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The turmoil in the Emerging Markets currencies markets continues. Most EM central bankers seem to be very scared by the continued sell-off in Emerging Markets and central banks around the world have moved to hike interest rates and have intervened to curb the weakening of the Emerging Markets sell-off. This means that most EM central banks effectively are tightening monetary policy in response to a negative external demand shock. This is hardly wise in my view.
This week has brought more turmoil in the global Emerging Markets and this has caused a number of EM central banks to move to hike interest rates to "defend" their currencies (despite most Emerging Markets today officially have floating exchange rate regimes). Most notable the the Turkish central bank on Tuesday in a desperate move hiked its key policy aggressively. So far the aggressive actions from EM central banks around the world have done little to calm nerves in the global markets.
I have an up-ed in today's edition of UK's City AM on the risk of major monetary policy mistakes - a repeat of the 1997 Asian crisis - in Emerging Markets in response to the recent currency sell-off across the EM universe.
This is my hero George Selgin:
This is what I just told Ambrose Evans-Pritchard at the Telegraph:
Emerging Markets are once again back in the headlines in the global financial media – from Turkey to Argentina market volatility has spiked from the beginning of the year.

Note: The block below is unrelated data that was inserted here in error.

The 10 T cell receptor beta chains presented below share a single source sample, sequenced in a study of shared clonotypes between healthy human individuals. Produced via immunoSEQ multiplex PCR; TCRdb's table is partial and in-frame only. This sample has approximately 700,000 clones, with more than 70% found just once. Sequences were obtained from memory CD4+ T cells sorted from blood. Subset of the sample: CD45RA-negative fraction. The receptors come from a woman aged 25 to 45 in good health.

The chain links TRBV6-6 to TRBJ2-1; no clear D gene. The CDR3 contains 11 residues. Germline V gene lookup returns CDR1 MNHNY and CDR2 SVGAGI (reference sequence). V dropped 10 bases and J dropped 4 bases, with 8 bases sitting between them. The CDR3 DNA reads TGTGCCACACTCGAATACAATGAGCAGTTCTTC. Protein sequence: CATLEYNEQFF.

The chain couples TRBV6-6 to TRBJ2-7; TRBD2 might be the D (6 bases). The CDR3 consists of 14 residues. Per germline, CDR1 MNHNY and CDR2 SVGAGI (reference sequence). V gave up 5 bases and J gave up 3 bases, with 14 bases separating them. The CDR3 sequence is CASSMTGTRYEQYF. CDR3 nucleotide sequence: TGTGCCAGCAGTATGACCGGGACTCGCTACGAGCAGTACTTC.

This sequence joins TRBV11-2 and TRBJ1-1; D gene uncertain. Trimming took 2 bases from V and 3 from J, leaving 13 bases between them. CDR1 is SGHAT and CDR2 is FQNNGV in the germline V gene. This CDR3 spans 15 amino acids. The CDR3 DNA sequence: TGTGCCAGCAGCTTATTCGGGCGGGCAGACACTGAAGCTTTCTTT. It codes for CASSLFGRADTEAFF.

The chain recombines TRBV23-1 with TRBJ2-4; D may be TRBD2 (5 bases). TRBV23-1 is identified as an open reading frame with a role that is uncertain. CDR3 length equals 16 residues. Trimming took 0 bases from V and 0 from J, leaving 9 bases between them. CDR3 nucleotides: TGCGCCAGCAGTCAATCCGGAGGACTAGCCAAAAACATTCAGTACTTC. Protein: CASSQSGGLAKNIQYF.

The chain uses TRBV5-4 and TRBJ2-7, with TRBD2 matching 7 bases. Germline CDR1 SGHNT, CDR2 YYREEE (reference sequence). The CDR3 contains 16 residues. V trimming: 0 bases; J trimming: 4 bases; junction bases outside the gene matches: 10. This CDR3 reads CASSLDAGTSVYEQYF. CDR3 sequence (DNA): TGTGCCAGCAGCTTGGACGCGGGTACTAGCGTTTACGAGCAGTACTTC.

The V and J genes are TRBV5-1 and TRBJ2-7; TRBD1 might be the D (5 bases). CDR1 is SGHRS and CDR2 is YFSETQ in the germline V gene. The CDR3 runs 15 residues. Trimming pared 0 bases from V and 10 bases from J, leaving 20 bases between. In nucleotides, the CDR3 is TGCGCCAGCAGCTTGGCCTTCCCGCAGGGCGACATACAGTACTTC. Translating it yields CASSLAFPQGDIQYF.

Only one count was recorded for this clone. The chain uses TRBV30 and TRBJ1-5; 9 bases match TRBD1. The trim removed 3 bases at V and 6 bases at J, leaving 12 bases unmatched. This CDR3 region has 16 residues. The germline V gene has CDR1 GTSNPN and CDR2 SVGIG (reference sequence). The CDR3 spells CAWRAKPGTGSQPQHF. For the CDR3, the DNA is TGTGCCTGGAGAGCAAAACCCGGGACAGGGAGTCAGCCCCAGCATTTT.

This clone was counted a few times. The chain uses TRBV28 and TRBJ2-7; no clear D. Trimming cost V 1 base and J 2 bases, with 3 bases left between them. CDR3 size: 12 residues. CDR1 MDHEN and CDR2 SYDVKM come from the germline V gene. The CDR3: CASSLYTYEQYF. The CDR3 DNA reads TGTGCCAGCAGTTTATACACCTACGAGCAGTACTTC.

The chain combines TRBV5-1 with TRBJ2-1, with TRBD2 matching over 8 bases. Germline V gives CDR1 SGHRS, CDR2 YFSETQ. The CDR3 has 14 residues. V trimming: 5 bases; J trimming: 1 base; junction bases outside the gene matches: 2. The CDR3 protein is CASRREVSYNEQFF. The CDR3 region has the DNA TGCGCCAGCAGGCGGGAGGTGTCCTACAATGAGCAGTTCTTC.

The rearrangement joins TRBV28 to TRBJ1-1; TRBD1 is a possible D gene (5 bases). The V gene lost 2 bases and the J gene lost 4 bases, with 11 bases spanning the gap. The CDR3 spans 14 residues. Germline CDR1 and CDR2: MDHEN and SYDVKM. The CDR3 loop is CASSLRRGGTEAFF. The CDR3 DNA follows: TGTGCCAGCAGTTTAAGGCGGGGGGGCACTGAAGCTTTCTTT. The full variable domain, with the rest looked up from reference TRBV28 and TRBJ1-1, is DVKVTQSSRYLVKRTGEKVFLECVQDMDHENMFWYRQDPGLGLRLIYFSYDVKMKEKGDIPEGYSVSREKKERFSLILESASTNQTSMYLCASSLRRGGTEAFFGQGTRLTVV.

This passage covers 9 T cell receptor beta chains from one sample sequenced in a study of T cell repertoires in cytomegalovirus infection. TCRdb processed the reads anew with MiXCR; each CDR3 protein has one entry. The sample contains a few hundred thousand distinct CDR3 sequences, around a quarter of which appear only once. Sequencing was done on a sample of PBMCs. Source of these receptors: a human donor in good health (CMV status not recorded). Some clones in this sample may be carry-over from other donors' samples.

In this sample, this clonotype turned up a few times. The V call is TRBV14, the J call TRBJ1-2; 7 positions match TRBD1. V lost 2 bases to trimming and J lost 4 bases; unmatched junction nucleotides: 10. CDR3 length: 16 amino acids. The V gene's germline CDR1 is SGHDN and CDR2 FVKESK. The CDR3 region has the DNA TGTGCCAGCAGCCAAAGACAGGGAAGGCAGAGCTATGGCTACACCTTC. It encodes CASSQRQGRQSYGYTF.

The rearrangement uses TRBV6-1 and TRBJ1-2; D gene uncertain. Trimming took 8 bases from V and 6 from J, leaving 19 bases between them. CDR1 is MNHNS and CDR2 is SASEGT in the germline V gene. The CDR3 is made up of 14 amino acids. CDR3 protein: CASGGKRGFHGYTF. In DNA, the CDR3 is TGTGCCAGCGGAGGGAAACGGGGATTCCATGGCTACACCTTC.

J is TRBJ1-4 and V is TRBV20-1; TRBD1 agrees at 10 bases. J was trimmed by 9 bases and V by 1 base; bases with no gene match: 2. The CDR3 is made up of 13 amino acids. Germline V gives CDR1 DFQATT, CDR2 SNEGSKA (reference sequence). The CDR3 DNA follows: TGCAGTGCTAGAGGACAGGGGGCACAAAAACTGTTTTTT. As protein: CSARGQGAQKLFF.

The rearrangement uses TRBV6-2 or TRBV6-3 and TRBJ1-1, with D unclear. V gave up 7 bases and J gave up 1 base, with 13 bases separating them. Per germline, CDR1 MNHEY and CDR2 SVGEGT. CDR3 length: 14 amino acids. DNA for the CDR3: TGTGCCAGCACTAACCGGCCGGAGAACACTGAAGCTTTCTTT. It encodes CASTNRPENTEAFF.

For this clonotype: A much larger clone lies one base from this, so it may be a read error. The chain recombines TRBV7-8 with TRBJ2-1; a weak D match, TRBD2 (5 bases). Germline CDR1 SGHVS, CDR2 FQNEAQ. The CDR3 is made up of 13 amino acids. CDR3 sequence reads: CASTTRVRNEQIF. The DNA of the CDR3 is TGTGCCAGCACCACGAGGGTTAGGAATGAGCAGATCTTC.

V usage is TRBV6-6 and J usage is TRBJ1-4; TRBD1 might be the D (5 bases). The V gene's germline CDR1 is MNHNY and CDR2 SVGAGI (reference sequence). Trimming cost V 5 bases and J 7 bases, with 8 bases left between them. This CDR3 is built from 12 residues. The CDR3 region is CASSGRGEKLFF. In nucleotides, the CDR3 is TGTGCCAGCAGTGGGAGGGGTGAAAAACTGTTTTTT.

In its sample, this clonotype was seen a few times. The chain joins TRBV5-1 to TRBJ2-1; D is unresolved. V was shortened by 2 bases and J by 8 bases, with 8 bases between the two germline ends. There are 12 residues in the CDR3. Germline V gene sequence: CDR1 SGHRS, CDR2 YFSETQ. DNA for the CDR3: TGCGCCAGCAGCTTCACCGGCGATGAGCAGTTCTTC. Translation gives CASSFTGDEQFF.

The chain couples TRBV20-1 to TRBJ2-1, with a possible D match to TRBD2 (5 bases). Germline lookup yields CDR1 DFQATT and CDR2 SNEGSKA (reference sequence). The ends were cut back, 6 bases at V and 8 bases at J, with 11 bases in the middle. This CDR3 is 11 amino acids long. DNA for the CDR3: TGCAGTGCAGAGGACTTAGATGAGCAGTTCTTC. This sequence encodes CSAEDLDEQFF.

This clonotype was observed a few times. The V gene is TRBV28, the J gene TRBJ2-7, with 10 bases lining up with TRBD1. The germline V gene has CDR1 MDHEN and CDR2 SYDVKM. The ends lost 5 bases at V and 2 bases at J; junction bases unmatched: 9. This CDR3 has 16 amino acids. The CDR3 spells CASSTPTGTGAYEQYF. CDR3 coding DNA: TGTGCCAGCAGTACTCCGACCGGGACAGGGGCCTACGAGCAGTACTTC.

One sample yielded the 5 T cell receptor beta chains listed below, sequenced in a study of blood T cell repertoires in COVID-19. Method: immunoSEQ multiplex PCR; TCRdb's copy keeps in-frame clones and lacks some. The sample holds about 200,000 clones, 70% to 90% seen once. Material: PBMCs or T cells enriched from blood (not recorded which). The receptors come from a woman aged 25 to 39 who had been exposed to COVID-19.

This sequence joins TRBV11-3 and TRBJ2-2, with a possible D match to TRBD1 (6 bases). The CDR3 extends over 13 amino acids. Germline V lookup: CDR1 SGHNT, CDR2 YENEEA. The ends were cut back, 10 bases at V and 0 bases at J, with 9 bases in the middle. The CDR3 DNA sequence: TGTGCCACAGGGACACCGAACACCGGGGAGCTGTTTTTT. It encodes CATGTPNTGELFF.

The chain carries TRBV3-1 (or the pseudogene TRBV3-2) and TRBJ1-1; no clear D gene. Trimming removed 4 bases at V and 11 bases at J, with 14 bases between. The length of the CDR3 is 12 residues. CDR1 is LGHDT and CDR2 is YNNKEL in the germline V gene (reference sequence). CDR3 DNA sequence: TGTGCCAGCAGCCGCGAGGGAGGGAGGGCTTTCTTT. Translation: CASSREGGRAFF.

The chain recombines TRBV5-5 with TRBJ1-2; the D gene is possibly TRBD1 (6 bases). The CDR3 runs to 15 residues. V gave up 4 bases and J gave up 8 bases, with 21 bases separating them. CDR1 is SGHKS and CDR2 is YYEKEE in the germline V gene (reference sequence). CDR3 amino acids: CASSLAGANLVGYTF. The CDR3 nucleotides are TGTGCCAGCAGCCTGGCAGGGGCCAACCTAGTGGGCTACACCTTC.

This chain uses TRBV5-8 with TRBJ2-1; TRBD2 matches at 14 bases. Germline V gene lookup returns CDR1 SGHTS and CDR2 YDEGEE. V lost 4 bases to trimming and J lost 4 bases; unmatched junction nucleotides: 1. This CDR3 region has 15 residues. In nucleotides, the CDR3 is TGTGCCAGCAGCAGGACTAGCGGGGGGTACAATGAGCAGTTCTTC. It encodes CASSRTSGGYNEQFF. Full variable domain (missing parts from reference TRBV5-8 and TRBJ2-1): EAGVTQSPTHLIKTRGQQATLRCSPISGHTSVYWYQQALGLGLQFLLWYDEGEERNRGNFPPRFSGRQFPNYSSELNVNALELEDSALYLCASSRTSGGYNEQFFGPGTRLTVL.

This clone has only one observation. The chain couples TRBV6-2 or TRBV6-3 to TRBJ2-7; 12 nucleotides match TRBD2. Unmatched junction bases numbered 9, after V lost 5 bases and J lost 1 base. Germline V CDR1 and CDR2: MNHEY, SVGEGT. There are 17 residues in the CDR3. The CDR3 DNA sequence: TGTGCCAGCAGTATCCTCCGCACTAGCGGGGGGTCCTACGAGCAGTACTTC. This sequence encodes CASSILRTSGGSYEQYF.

When I have written about monetary policy in Argentina I rarely have had anything positive to say. However, today I will have to say that the Argentine central bank made a sensible decision - even though it mostly looks like a coincidence.
John Maynard Keynes famously titled his magnus opus from 1936 The General Theory of Employment, Interest and Money. However, General Theory, as it is generally known, is nothing of the kind. It is not a General Theory of macroeconomics – rather it is a specific theory of macroeconomics making very specific assumptions about the workings of the economy and I will argue here that Keynes made very specific assumptions particularly about the monetary policy regime or rule under which the economy operates.
My friend Sam Bowman, Research Director at the Adam Smith Institute, has written a letter to the Financial Times calling for the introduction of a nominal spending target in the euro zone. This is from Sam's letter: